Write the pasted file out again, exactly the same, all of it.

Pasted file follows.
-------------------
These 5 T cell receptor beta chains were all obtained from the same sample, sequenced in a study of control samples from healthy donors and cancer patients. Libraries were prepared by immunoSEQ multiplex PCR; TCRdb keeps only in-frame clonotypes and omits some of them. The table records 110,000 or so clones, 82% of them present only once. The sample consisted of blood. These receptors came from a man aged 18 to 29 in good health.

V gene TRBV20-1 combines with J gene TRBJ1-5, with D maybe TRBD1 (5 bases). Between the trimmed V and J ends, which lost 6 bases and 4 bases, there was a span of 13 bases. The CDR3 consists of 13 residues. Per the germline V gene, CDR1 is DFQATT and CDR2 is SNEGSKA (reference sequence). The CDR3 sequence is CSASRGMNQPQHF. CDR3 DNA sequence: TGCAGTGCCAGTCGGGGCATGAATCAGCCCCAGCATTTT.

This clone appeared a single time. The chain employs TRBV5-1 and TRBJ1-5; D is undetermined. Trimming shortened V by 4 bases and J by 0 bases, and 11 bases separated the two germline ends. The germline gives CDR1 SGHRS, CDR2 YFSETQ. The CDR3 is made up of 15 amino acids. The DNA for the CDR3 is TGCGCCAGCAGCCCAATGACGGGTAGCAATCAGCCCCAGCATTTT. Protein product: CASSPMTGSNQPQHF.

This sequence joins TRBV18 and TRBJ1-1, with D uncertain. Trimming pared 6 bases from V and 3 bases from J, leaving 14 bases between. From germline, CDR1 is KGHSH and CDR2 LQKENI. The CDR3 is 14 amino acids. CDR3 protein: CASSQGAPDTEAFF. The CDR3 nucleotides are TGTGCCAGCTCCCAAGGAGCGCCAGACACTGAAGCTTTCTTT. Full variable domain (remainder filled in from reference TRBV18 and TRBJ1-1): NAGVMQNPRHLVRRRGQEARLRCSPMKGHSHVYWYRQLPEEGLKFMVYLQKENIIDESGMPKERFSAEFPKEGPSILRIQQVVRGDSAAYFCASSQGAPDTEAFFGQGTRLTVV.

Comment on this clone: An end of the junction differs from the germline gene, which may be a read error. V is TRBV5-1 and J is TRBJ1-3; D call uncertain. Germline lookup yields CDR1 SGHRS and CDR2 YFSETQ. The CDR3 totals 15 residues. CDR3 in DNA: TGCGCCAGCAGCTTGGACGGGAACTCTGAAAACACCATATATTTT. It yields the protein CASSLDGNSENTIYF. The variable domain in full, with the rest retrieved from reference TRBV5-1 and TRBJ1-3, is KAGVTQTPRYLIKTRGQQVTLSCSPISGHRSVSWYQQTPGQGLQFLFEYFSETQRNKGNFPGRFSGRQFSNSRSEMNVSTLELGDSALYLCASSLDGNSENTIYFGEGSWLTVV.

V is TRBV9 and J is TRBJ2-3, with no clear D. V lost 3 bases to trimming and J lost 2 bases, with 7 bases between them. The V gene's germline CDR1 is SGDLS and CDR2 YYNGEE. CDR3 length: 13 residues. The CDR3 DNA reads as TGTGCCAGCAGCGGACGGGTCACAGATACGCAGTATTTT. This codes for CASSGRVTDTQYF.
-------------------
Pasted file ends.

These 5 T cell receptor beta chains were all obtained from the same sample, sequenced in a study of control samples from healthy donors and cancer patients. Libraries were prepared by immunoSEQ multiplex PCR; TCRdb keeps only in-frame clonotypes and omits some of them. The table records 110,000 or so clones, 82% of them present only once. The sample consisted of blood. These receptors came from a man aged 18 to 29 in good health.

V gene TRBV20-1 combines with J gene TRBJ1-5, with D maybe TRBD1 (5 bases). Between the trimmed V and J ends, which lost 6 bases and 4 bases, there was a span of 13 bases. The CDR3 consists of 13 residues. Per the germline V gene, CDR1 is DFQATT and CDR2 is SNEGSKA (reference sequence). The CDR3 sequence is CSASRGMNQPQHF. CDR3 DNA sequence: TGCAGTGCCAGTCGGGGCATGAATCAGCCCCAGCATTTT.

This clone appeared a single time. The chain employs TRBV5-1 and TRBJ1-5; D is undetermined. Trimming shortened V by 4 bases and J by 0 bases, and 11 bases separated the two germline ends. The germline gives CDR1 SGHRS, CDR2 YFSETQ. The CDR3 is made up of 15 amino acids. The DNA for the CDR3 is TGCGCCAGCAGCCCAATGACGGGTAGCAATCAGCCCCAGCATTTT. Protein product: CASSPMTGSNQPQHF.

This sequence joins TRBV18 and TRBJ1-1, with D uncertain. Trimming pared 6 bases from V and 3 bases from J, leaving 14 bases between. From germline, CDR1 is KGHSH and CDR2 LQKENI. The CDR3 is 14 amino acids. CDR3 protein: CASSQGAPDTEAFF. The CDR3 nucleotides are TGTGCCAGCTCCCAAGGAGCGCCAGACACTGAAGCTTTCTTT. Full variable domain (remainder filled in from reference TRBV18 and TRBJ1-1): NAGVMQNPRHLVRRRGQEARLRCSPMKGHSHVYWYRQLPEEGLKFMVYLQKENIIDESGMPKERFSAEFPKEGPSILRIQQVVRGDSAAYFCASSQGAPDTEAFFGQGTRLTVV.

Comment on this clone: An end of the junction differs from the germline gene, which may be a read error. V is TRBV5-1 and J is TRBJ1-3; D call uncertain. Germline lookup yields CDR1 SGHRS and CDR2 YFSETQ. The CDR3 totals 15 residues. CDR3 in DNA: TGCGCCAGCAGCTTGGACGGGAACTCTGAAAACACCATATATTTT. It yields the protein CASSLDGNSENTIYF. The variable domain in full, with the rest retrieved from reference TRBV5-1 and TRBJ1-3, is KAGVTQTPRYLIKTRGQQVTLSCSPISGHRSVSWYQQTPGQGLQFLFEYFSETQRNKGNFPGRFSGRQFSNSRSEMNVSTLELGDSALYLCASSLDGNSENTIYFGEGSWLTVV.

V is TRBV9 and J is TRBJ2-3, with no clear D. V lost 3 bases to trimming and J lost 2 bases, with 7 bases between them. The V gene's germline CDR1 is SGDLS and CDR2 YYNGEE. CDR3 length: 13 residues. The CDR3 DNA reads as TGTGCCAGCAGCGGACGGGTCACAGATACGCAGTATTTT. This codes for CASSGRVTDTQYF.